By Deepta Bolaky
It will be a pivotal week with the key central banks’ meetings and the Non-farm payrolls while investors will also monitor the US-China faceoff in Shanghai amid deal pessimism.
Trade negotiations between the US and China resume this week. It will be the first time since the G20 meeting that both countries will meet in person. Investors have lowered their expectations of a trade deal, but they are currently finding relief that both parties are willing to revive trade talks.
Markets are cautious as there is still a big gap between the world’s two biggest economies. Trade protectionism measures are having a significant impact on the global economy, and it is unlikely that the tensions in the global trade system will die down anytime soon.
The latest GDP figures in the US last week shows that the American economy is slowing dragged by Business Investment, Manufacturing and Housing sectors amid trade tensions and a slowing global economy. The annual GDP is significantly lower at 2.1% from 3.1% in the first quarter.
Markets participants are pricing in aggressive monetary easing from nearly all central banks from developed countries.
Federal Reserve (Fed)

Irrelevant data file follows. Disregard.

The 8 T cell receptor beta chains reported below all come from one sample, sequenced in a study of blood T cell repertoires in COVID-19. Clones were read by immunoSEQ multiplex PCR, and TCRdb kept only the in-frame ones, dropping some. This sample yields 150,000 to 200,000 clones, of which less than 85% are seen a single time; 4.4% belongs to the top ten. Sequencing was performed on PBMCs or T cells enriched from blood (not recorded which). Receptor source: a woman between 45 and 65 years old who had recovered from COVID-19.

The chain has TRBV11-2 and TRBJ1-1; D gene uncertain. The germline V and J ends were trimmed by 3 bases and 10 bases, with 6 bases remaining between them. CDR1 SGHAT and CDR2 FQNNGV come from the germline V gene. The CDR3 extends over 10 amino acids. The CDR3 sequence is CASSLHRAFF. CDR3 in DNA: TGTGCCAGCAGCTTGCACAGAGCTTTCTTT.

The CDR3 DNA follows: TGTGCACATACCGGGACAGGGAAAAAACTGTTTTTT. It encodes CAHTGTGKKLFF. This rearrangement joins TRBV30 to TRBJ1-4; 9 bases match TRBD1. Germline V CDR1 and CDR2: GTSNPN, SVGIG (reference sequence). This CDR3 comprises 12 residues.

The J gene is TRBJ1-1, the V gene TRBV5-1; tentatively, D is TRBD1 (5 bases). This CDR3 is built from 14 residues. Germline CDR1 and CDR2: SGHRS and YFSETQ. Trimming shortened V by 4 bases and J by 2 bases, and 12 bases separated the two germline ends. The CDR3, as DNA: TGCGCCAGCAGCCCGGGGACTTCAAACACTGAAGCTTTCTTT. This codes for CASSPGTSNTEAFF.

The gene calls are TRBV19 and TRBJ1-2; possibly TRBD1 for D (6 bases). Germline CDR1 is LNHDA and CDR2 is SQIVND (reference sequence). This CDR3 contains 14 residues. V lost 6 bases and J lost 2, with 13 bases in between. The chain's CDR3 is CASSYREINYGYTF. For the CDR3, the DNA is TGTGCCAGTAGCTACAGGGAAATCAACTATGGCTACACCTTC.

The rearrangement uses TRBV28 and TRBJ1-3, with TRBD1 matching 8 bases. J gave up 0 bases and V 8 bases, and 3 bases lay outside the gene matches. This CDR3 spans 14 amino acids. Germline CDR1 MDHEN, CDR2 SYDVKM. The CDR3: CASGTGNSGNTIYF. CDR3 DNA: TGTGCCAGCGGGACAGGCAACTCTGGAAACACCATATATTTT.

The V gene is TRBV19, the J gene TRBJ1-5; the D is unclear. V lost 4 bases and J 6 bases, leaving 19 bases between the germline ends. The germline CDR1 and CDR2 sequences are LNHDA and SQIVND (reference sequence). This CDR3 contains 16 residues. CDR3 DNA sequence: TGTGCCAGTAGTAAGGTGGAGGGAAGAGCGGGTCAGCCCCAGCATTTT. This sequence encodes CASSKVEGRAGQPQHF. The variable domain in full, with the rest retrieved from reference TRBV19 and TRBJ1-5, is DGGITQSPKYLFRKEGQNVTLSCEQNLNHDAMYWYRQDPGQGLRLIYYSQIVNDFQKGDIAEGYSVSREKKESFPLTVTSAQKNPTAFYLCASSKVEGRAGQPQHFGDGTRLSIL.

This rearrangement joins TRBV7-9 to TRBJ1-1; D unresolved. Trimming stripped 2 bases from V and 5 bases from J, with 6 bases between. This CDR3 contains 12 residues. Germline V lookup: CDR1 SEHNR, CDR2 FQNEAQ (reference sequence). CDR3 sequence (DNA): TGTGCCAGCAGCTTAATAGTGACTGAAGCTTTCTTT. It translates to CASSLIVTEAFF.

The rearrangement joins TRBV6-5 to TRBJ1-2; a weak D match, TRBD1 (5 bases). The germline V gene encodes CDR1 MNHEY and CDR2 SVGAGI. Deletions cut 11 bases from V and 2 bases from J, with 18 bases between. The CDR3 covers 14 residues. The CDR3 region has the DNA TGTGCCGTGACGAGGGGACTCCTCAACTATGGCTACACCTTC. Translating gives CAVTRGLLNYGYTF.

Among the various central banks’ meetings, the focus will be on the Fed’s Interest Rate Decision on Wednesday. Markets are preparing for the first-rate cut in a decade, and are forecasting at least two or three more rate cuts in the next 12 months. Investors are anticipating at least 25 basis points cut this Wednesday.
The Fed will be among the leading market movers this week.
Bank of England (BoE)
It will be interesting to see how the BoE will play out the possibility of a no-deal Brexit with the new hard-line Brexiteer as the new Prime Minister. There are already alarming signals from the domestic economy. The recent data shows a sharp downturn in the last couple of months, which are likely going to worsen with the elevated risks of a hard Brexit.
The Pound barely reacted to Boris Johnson’s victory as it was highly anticipated. However, if the BoE sounds more dovish than last time following the appointment of the new Prime Minister, it will add further downward pressure on the local currency.
Alternatively, if the BoE is less dovish, the gains will still likely be capped given the ongoing Brexit uncertainties.
Bank of Japan (BoJ)
The BoJ will deliver its interest rate decision and policy statement before the Fed on Tuesday. We do not expect any material change in policy. However, traders will look for clues regarding further easing policy later this year.
The busy week will end with Nonfarm payrolls on Friday. The Fed’s interest rate decision on Wednesday may set the tone to how traders will react to the jobs reports. Generally, NFP is already a significant market mover.
If the Fed cut interest rate, and strike data-dependent language for the next move, the nonfarm payroll figures will be of utmost importance. It will definitely be a big week for the US dollar.
|Tuesday, 30 July 2019
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